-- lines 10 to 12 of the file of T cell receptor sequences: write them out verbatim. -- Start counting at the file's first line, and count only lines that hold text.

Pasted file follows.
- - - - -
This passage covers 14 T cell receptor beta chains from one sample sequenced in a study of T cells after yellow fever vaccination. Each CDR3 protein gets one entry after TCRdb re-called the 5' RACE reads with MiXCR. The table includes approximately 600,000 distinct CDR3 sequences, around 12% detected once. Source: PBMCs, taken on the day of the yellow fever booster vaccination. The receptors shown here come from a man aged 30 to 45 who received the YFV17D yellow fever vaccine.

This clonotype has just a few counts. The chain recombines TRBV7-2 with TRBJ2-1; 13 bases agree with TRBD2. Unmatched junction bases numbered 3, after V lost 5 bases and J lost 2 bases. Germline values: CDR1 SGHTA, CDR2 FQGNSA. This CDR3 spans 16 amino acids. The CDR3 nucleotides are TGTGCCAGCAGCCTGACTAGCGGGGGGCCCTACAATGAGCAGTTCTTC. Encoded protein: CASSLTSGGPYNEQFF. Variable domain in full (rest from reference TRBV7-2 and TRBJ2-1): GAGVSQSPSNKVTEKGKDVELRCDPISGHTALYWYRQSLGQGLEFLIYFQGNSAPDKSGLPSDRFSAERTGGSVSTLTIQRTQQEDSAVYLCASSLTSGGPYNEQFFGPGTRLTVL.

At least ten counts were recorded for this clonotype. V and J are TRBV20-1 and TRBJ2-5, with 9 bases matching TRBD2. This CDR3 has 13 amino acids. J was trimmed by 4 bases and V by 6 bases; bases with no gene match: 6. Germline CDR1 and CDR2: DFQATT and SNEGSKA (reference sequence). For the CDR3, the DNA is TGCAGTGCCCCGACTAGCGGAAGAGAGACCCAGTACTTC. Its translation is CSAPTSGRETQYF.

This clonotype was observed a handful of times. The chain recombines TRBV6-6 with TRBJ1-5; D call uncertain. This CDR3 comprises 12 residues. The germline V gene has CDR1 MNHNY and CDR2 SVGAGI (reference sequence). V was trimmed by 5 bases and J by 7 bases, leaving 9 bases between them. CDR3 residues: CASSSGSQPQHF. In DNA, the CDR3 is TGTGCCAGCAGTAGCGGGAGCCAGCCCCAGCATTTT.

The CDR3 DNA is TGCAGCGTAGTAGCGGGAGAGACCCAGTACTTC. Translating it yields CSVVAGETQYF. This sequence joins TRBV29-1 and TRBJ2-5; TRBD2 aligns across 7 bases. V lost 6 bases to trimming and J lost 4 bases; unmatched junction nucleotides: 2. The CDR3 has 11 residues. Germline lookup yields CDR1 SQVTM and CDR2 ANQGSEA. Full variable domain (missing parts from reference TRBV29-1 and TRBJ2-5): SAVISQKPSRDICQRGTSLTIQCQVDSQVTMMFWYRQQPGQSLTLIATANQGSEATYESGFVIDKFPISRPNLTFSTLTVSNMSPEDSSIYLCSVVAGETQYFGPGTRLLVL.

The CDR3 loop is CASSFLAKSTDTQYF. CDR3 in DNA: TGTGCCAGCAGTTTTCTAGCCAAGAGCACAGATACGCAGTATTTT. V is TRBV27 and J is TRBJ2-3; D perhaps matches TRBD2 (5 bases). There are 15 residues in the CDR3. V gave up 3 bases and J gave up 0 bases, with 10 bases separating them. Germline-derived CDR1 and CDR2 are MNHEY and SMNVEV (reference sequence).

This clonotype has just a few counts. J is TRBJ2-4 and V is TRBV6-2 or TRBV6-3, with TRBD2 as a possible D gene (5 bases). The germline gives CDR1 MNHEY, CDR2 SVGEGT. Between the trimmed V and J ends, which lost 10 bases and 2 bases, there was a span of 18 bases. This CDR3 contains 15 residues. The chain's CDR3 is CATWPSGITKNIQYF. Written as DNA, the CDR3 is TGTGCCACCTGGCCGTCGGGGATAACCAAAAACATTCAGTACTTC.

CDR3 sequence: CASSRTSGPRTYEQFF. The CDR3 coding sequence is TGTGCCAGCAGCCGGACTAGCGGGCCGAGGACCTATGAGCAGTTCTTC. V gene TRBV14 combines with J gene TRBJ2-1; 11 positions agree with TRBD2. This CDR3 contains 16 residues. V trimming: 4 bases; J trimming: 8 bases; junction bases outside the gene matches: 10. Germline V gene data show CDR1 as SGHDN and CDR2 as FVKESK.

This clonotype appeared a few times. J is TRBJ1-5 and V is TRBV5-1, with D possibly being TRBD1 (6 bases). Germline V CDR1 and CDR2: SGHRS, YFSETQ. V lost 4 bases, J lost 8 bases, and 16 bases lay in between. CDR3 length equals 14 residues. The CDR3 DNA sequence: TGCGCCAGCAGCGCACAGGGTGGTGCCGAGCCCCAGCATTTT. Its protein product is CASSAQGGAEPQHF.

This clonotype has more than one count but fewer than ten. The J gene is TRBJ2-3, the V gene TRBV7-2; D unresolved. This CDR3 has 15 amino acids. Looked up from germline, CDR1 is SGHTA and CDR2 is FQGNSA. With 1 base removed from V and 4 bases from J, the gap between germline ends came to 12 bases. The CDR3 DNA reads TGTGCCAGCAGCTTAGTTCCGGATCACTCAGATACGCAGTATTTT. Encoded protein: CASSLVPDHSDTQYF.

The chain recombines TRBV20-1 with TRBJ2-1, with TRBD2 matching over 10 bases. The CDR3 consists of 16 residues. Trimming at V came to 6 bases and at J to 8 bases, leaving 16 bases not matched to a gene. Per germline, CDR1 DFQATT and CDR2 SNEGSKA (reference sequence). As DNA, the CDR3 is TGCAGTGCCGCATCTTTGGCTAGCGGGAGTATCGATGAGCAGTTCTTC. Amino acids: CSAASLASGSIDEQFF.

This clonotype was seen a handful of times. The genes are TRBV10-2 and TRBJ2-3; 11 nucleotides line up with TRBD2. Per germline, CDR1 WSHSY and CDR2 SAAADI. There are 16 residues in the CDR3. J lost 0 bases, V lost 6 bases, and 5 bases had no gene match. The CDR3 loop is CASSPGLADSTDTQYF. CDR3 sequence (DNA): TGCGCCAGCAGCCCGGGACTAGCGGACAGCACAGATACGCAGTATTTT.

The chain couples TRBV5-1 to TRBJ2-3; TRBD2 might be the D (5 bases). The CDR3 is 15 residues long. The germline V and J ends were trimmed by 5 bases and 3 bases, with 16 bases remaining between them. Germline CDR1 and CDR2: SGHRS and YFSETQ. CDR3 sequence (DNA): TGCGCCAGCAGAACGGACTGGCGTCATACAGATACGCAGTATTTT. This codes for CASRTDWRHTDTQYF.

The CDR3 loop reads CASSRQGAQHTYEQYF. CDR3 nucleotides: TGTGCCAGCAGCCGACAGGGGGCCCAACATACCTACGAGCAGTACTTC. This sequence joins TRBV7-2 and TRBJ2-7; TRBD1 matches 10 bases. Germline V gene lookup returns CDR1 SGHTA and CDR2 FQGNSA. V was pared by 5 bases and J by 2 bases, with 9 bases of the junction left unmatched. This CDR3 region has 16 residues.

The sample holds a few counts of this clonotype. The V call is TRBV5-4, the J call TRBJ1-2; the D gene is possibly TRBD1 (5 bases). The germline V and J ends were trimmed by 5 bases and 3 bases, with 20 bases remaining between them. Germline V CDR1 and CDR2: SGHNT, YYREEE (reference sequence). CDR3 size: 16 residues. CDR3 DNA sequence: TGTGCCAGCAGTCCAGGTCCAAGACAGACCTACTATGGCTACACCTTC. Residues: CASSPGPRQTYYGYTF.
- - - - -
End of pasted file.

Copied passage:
This clonotype has more than one count but fewer than ten. The J gene is TRBJ2-3, the V gene TRBV7-2; D unresolved. This CDR3 has 15 amino acids. Looked up from germline, CDR1 is SGHTA and CDR2 is FQGNSA. With 1 base removed from V and 4 bases from J, the gap between germline ends came to 12 bases. The CDR3 DNA reads TGTGCCAGCAGCTTAGTTCCGGATCACTCAGATACGCAGTATTTT. Encoded protein: CASSLVPDHSDTQYF.

The chain recombines TRBV20-1 with TRBJ2-1, with TRBD2 matching over 10 bases. The CDR3 consists of 16 residues. Trimming at V came to 6 bases and at J to 8 bases, leaving 16 bases not matched to a gene. Per germline, CDR1 DFQATT and CDR2 SNEGSKA (reference sequence). As DNA, the CDR3 is TGCAGTGCCGCATCTTTGGCTAGCGGGAGTATCGATGAGCAGTTCTTC. Amino acids: CSAASLASGSIDEQFF.

This clonotype was seen a handful of times. The genes are TRBV10-2 and TRBJ2-3; 11 nucleotides line up with TRBD2. Per germline, CDR1 WSHSY and CDR2 SAAADI. There are 16 residues in the CDR3. J lost 0 bases, V lost 6 bases, and 5 bases had no gene match. The CDR3 loop is CASSPGLADSTDTQYF. CDR3 sequence (DNA): TGCGCCAGCAGCCCGGGACTAGCGGACAGCACAGATACGCAGTATTTT.